Species of Greatest Conservation Need

Species of Greatest Conservation Need

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ALDER FLYCATCHER

The alder flycatcher (Empidonax alnorum) is an uncommon breeder in BCR 14 with the exception of Maine where it is more common. It is listed as a Species of Greatest Conservation Need in one or more states in BCR 14.

AMERICAN BLACK DUCK

The American black duck (Anas rubripes) is a common to fairly common breeder in BCR 14. It uses a wide variety of fresh water habitats and nests in thick understories of shrubs or hardwood or softwood regeneration. It is listed as a Species of Greatest Conservation Need in one or more states in BCR 14. Black duck populations are declining due to habitat loss and hybridization with mallards.

AMERICAN KESTREL

The American Kestrel (Falco sparverius) is a fairly common breeder in the central and northern part of BCR 14. It is a cavity nester and prefers forested edges of grasslands, pastures, larger beaver flowages and utility rights-of-way. It is listed as a Species of Greatest Conservation Need in one or more states in BCR 14.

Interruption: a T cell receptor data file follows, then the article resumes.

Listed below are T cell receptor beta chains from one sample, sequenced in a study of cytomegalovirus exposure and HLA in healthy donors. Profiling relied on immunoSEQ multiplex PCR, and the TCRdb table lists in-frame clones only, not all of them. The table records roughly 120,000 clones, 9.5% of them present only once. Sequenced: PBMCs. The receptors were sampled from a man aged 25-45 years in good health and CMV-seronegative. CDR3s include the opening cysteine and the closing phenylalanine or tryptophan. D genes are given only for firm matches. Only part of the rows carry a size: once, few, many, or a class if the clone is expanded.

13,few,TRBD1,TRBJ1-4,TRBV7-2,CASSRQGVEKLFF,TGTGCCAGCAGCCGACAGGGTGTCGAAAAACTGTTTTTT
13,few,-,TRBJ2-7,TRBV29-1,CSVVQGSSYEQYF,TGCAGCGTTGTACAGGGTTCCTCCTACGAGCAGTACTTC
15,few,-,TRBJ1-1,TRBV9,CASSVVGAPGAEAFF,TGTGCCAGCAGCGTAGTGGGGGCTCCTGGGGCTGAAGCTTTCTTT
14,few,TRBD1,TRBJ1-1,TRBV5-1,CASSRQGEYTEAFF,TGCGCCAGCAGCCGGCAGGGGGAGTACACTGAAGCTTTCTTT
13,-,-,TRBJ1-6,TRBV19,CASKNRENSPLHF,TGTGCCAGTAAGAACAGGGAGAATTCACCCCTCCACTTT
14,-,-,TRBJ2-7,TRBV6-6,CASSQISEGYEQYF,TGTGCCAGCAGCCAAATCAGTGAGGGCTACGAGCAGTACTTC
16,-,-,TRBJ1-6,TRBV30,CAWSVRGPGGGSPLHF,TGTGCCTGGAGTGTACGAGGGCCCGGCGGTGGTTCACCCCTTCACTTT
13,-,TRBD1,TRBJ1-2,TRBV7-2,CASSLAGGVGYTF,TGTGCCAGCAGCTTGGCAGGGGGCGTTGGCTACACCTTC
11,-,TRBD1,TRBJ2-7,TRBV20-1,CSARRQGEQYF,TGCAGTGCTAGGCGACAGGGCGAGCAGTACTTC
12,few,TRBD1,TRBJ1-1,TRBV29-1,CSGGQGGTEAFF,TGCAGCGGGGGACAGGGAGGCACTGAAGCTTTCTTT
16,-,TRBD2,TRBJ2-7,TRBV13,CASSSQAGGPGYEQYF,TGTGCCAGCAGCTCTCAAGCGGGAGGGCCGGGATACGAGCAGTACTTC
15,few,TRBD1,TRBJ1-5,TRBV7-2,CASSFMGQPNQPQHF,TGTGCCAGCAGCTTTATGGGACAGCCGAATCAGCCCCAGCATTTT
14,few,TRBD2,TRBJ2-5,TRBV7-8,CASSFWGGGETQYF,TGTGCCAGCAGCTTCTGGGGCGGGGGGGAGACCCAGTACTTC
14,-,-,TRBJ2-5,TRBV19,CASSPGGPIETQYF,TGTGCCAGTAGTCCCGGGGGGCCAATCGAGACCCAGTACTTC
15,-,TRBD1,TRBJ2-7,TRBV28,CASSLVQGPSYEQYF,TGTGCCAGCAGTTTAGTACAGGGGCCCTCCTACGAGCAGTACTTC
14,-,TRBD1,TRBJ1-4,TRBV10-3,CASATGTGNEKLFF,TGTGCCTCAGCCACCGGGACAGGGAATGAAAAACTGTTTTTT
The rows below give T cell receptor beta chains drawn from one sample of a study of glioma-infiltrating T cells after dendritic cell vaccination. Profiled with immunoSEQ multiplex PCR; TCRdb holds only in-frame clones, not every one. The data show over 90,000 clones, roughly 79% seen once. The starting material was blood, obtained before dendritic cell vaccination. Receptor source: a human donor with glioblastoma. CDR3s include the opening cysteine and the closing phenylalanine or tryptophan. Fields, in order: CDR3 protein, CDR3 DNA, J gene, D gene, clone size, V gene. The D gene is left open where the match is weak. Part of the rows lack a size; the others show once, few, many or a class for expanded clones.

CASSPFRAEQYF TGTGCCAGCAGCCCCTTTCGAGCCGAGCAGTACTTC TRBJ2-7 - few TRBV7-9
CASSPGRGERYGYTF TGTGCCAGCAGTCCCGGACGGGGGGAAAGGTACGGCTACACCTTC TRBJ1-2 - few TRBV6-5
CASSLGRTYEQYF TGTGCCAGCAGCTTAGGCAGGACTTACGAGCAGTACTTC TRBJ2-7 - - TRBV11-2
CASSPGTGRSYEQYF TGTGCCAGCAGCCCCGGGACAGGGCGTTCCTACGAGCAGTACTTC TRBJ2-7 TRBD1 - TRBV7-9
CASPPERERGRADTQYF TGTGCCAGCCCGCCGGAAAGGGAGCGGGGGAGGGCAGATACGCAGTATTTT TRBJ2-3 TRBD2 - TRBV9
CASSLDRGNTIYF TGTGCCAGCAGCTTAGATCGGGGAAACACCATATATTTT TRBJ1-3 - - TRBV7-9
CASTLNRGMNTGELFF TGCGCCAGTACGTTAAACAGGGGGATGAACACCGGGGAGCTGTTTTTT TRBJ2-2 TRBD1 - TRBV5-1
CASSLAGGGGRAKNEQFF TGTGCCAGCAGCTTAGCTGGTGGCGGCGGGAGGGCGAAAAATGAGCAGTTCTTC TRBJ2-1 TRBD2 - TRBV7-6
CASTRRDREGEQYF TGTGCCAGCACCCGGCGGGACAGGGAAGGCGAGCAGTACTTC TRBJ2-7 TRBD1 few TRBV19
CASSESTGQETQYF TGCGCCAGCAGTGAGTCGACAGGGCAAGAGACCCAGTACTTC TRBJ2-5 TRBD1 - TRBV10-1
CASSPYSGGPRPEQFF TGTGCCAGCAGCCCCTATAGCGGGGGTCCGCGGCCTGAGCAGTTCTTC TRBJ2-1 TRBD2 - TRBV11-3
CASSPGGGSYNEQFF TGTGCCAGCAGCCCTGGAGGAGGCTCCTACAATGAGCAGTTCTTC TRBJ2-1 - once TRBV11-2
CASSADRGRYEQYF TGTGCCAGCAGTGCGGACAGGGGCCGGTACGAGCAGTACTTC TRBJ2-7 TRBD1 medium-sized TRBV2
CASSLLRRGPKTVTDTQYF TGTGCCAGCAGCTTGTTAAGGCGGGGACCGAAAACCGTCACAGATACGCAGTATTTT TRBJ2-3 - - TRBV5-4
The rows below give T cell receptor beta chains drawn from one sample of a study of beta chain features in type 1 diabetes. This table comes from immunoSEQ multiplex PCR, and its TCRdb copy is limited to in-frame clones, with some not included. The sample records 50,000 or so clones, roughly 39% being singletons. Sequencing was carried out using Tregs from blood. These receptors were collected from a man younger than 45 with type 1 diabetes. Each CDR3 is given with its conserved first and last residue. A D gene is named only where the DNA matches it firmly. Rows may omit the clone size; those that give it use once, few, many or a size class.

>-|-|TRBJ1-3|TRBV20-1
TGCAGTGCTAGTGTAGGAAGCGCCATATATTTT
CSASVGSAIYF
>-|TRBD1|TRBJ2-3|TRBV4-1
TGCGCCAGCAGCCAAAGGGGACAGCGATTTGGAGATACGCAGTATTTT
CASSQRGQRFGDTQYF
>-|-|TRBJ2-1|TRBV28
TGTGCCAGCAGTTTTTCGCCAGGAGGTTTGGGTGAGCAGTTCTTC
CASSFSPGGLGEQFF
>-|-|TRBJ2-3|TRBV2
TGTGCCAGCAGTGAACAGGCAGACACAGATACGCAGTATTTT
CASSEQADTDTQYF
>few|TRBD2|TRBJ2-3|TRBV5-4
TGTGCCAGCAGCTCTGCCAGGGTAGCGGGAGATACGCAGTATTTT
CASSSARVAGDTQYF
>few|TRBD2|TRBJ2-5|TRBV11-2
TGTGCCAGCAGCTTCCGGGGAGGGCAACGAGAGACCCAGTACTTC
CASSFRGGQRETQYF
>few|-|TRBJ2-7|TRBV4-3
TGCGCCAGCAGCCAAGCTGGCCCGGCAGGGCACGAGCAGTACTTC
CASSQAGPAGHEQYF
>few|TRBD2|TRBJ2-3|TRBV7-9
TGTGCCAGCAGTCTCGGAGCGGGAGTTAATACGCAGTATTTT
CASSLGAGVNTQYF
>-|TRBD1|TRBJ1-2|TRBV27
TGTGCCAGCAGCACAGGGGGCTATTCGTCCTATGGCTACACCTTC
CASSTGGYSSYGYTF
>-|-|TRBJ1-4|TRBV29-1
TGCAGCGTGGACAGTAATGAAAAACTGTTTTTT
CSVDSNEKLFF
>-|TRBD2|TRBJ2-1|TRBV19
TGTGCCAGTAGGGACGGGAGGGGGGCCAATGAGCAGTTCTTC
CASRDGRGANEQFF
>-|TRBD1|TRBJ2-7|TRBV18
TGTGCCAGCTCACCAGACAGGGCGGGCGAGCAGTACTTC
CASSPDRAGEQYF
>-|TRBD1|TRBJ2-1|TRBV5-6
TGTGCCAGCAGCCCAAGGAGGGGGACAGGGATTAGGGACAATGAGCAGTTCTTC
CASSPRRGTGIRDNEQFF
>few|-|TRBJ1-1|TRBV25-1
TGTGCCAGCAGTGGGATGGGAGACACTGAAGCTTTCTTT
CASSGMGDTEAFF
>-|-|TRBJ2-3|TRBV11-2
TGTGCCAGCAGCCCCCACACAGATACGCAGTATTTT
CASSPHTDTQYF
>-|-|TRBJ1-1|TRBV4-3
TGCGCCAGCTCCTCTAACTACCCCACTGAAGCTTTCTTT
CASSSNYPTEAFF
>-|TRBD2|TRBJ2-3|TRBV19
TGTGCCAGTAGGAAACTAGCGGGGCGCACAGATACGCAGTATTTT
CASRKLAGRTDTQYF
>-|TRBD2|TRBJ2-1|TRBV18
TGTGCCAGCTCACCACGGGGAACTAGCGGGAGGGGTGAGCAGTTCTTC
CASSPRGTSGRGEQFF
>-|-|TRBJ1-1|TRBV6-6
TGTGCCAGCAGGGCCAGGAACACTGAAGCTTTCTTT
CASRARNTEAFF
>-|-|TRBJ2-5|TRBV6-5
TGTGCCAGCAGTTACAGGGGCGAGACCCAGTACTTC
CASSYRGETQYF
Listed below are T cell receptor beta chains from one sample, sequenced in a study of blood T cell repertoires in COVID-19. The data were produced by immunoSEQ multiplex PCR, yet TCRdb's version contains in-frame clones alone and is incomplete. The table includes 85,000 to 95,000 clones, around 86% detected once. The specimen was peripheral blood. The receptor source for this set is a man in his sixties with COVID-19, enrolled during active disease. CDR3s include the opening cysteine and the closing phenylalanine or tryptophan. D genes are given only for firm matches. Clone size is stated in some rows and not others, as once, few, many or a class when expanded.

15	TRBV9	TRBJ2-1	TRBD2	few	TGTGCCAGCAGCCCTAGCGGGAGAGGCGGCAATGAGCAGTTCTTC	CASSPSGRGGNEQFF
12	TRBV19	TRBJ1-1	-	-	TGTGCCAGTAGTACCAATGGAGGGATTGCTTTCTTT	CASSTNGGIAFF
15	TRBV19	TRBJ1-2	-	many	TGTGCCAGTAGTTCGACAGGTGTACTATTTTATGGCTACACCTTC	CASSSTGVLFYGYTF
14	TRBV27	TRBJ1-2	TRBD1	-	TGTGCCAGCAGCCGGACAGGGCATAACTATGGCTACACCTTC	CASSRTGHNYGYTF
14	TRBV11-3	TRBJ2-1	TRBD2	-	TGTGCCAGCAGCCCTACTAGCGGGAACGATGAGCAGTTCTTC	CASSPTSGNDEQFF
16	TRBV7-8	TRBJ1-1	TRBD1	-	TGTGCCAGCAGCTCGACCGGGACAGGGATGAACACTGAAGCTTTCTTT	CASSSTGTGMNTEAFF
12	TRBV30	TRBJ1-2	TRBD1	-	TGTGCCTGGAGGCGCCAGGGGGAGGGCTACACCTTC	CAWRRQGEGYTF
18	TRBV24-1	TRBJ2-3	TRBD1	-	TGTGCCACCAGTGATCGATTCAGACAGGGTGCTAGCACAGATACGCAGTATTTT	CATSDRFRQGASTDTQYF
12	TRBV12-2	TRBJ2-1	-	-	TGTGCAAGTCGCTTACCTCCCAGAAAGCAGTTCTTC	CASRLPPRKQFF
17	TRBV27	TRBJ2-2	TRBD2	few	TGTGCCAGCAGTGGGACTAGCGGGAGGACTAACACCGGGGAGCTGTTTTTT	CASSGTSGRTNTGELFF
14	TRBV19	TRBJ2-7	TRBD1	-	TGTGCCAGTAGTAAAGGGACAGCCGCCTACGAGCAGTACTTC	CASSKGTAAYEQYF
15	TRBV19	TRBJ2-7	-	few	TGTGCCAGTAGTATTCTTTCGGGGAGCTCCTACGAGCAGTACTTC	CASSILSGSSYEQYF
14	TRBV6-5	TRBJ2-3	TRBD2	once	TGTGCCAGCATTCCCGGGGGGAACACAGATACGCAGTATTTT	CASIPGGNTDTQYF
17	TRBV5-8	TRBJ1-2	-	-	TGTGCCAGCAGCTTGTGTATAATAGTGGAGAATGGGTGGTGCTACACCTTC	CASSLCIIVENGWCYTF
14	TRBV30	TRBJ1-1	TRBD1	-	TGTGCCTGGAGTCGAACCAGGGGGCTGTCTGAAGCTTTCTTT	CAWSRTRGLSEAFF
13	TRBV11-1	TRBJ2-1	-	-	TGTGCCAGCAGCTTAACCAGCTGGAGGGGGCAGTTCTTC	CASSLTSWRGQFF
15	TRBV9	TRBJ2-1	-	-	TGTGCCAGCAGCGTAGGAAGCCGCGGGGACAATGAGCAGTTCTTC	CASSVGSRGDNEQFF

AMERICAN MARTEN

American marten (Martes americana), also known as pine marten or the American sable, belong to the weasel family and are closely related to fisher and mink. Marten, like other mustelids (weasels), are inquisitive animals, spending most of their time on the forest floor feeding on small mammals such as red backed voles and even snowshoe hare. Other common food sources include berries, nuts and carrion.

BANK SWALLOW

The bank swallow (Riparia riparia) is locally common at scattered locations throughout the region. It is listed as a Species of Greatest Conservation Need in one or more states in BCR 14.

BAY-BREASTED WARBLER

The bay-breasted warbler (Dendroica castanea) is a common to rare breeder mostly in the northern part of BCR 14. It prefers second growth boreal forest containing balsam fir. It is listed as a Species of Greatest Conservation Need in one or more states in BCR 14.

BICKNELL'S THRUSH

The Bicknell’s thrush (Catharus bicknelli) is locally common to uncommon in BCR 14. It requires high-elevation stunted spruce-fir forests for nesting and cover. It has also been reported in low-elevation coastal softwood areas, particularly in maritime Canada. It is listed as a Species of Greatest Conservation Need in one or more states in BCR 14. Its population may or may not be declining; however, since its habitat availability is limited and fragile, it is a species of concern.

BIG BROWN BAT

The big brown bat (Eptesicus fuscus) was a common species in BCR 14. Its populations are declining due to white-nose syndrome. This species is most abundant in agricultural landscapes or in towns and cities but also uses a variety of forest types. It hibernates in caves, mines or buildings. It is listed as a Species of Greatest Conservation Need in one or more states in BCR 14.

If your property is in BCR14, contact your state wildlife agency before implementing a project. There can be individual state regulations that may apply.